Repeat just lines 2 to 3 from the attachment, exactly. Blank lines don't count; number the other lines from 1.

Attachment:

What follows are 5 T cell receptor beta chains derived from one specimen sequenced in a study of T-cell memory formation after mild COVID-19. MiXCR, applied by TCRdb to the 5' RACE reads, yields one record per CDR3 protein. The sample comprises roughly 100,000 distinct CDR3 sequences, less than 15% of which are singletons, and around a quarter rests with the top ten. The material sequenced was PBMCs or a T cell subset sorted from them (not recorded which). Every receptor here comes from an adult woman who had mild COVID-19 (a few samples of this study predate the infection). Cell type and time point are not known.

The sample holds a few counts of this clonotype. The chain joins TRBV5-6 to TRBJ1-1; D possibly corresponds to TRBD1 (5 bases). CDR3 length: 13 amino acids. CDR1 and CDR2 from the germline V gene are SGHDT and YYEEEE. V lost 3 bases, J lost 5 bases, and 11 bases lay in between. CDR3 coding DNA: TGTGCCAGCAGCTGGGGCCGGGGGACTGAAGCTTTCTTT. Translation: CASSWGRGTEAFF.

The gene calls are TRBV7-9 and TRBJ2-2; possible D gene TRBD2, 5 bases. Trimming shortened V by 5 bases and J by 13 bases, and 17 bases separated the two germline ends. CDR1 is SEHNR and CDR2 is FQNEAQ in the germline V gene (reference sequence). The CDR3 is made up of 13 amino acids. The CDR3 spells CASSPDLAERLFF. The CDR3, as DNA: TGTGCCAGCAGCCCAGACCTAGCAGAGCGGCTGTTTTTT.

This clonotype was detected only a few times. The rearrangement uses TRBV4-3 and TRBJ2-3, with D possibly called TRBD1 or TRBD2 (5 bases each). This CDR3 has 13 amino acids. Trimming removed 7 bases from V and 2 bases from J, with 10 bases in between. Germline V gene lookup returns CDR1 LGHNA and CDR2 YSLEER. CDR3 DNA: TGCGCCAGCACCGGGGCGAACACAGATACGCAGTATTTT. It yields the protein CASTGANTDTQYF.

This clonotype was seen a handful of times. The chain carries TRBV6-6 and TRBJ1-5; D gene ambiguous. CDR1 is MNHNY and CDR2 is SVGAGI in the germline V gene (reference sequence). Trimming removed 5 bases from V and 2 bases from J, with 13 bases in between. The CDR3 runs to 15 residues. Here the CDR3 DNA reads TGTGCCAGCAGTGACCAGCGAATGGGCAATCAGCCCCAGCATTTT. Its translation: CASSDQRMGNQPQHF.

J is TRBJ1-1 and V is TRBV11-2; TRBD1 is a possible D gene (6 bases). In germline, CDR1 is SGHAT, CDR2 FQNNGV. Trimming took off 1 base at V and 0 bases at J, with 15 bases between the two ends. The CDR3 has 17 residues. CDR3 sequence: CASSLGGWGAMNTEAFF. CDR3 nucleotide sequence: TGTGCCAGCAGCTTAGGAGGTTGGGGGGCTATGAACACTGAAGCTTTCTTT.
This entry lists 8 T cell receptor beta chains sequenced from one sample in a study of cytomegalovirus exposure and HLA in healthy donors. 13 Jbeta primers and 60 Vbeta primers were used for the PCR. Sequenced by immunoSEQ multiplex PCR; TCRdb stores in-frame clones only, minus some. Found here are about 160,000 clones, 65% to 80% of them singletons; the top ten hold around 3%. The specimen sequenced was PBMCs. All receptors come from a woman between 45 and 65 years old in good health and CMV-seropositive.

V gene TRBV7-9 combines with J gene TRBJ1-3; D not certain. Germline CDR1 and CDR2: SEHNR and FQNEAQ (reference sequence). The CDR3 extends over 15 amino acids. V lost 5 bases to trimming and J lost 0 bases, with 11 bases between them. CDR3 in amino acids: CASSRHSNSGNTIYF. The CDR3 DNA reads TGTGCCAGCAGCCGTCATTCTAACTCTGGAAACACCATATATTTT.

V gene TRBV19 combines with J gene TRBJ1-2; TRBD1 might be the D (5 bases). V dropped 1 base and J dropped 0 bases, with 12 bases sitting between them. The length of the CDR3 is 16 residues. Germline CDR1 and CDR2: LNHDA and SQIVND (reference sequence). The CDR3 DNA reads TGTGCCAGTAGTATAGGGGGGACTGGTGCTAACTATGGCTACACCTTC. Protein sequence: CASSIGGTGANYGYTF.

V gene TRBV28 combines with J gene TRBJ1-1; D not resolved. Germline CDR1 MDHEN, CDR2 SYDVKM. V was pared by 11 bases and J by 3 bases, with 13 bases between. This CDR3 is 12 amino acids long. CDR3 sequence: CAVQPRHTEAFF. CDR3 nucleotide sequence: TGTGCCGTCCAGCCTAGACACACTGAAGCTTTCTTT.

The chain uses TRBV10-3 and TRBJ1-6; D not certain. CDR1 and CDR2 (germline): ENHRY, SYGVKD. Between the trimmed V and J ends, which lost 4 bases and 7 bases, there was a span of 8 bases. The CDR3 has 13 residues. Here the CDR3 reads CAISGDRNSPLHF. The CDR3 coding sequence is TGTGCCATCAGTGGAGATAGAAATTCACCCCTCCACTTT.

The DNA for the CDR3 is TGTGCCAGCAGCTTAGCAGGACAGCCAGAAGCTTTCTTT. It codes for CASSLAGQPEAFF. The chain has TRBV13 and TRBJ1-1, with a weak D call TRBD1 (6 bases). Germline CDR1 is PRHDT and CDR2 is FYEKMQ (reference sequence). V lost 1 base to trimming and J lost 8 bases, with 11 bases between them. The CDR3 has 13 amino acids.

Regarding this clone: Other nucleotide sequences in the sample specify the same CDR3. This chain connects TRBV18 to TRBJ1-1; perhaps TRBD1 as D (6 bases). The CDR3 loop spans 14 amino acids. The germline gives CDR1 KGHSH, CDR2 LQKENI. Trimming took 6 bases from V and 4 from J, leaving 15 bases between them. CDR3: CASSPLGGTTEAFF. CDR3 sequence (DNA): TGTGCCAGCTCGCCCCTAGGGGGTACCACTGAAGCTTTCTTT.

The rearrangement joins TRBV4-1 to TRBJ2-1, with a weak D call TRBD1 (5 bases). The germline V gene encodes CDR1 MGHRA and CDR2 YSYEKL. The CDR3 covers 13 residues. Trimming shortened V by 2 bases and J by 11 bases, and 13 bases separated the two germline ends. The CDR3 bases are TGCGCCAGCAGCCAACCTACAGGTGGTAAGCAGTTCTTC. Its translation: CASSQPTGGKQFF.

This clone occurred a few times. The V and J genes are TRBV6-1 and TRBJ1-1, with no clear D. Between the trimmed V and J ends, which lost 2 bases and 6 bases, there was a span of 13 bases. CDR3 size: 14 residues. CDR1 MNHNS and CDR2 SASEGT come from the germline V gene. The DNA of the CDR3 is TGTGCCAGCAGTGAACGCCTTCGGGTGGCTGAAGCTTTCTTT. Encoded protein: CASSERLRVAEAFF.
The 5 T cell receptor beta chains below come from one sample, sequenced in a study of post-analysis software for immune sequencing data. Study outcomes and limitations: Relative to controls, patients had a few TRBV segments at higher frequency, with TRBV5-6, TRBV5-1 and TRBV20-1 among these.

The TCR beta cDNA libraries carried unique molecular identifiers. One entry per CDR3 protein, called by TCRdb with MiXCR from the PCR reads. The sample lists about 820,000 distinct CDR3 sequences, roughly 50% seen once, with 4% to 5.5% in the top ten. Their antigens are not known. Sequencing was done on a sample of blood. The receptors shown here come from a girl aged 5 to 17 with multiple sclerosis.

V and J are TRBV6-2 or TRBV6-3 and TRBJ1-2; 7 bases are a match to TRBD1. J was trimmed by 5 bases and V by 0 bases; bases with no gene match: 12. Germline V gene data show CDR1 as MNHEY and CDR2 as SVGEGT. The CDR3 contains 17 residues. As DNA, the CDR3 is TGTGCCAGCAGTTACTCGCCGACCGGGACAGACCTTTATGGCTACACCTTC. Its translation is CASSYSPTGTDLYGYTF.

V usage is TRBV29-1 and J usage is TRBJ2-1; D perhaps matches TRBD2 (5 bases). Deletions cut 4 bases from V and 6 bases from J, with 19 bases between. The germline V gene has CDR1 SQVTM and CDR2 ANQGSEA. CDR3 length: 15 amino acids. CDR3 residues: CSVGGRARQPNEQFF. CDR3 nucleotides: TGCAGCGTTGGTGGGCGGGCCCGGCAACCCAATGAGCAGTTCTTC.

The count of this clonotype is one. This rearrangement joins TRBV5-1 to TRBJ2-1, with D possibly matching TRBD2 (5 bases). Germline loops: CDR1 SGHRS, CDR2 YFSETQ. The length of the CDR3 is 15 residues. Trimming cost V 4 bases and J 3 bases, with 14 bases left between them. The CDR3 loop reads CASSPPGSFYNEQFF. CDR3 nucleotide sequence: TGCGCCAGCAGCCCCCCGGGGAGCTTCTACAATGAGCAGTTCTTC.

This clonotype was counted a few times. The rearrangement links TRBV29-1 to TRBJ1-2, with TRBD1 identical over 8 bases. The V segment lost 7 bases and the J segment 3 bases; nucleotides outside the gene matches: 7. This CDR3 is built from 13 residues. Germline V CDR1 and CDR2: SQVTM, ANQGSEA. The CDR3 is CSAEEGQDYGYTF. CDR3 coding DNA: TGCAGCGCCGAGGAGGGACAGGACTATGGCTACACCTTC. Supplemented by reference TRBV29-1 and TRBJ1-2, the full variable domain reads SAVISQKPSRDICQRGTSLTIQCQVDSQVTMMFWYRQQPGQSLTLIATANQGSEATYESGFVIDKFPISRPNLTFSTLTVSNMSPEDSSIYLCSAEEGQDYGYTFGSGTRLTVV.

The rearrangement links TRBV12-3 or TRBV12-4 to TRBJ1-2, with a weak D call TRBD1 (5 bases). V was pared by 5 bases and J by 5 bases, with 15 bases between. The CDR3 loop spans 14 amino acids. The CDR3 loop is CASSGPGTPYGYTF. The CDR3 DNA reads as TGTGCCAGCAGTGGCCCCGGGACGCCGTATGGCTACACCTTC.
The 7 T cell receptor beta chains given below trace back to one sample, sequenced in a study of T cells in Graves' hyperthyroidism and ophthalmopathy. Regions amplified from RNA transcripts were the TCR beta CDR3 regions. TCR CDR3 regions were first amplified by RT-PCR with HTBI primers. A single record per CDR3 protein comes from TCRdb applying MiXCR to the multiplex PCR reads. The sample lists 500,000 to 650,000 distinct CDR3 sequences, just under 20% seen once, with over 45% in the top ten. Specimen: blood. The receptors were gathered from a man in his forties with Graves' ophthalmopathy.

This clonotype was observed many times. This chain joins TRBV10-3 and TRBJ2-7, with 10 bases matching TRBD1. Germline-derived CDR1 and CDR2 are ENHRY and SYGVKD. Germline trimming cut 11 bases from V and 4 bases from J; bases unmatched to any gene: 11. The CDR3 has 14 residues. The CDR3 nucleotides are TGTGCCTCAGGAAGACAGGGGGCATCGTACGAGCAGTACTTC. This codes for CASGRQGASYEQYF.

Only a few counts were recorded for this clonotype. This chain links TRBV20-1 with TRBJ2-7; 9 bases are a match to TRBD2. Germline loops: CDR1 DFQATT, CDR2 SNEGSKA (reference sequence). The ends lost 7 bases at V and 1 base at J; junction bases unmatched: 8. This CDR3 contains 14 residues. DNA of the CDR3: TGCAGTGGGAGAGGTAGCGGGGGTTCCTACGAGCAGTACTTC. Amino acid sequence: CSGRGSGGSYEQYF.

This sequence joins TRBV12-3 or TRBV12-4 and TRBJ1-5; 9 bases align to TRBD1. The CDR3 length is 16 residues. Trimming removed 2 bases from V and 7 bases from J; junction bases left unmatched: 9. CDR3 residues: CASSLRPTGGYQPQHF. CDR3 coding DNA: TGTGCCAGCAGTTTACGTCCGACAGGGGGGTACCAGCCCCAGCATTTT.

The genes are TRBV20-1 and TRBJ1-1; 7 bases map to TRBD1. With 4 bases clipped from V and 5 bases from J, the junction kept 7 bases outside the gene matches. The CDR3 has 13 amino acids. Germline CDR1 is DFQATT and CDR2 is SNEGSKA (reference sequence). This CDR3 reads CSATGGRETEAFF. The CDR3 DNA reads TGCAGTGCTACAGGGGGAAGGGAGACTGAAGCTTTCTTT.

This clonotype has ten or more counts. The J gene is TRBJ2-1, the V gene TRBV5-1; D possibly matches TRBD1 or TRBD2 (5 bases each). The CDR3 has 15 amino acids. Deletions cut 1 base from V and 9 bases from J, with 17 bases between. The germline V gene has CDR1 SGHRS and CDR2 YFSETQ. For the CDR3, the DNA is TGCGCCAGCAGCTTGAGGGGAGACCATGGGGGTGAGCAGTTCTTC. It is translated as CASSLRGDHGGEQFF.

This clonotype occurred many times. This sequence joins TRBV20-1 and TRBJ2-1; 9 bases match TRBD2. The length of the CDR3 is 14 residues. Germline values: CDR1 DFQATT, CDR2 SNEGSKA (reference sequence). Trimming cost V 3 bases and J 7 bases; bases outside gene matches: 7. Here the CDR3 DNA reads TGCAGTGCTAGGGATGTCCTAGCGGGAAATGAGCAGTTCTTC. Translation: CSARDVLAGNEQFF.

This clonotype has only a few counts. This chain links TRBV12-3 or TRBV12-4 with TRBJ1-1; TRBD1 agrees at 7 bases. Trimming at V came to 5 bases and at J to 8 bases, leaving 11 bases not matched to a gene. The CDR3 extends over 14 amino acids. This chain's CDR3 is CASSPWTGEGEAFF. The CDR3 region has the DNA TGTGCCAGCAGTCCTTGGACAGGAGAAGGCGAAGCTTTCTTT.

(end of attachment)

The sample holds a few counts of this clonotype. The chain joins TRBV5-6 to TRBJ1-1; D possibly corresponds to TRBD1 (5 bases). CDR3 length: 13 amino acids. CDR1 and CDR2 from the germline V gene are SGHDT and YYEEEE. V lost 3 bases, J lost 5 bases, and 11 bases lay in between. CDR3 coding DNA: TGTGCCAGCAGCTGGGGCCGGGGGACTGAAGCTTTCTTT. Translation: CASSWGRGTEAFF.

The gene calls are TRBV7-9 and TRBJ2-2; possible D gene TRBD2, 5 bases. Trimming shortened V by 5 bases and J by 13 bases, and 17 bases separated the two germline ends. CDR1 is SEHNR and CDR2 is FQNEAQ in the germline V gene (reference sequence). The CDR3 is made up of 13 amino acids. The CDR3 spells CASSPDLAERLFF. The CDR3, as DNA: TGTGCCAGCAGCCCAGACCTAGCAGAGCGGCTGTTTTTT.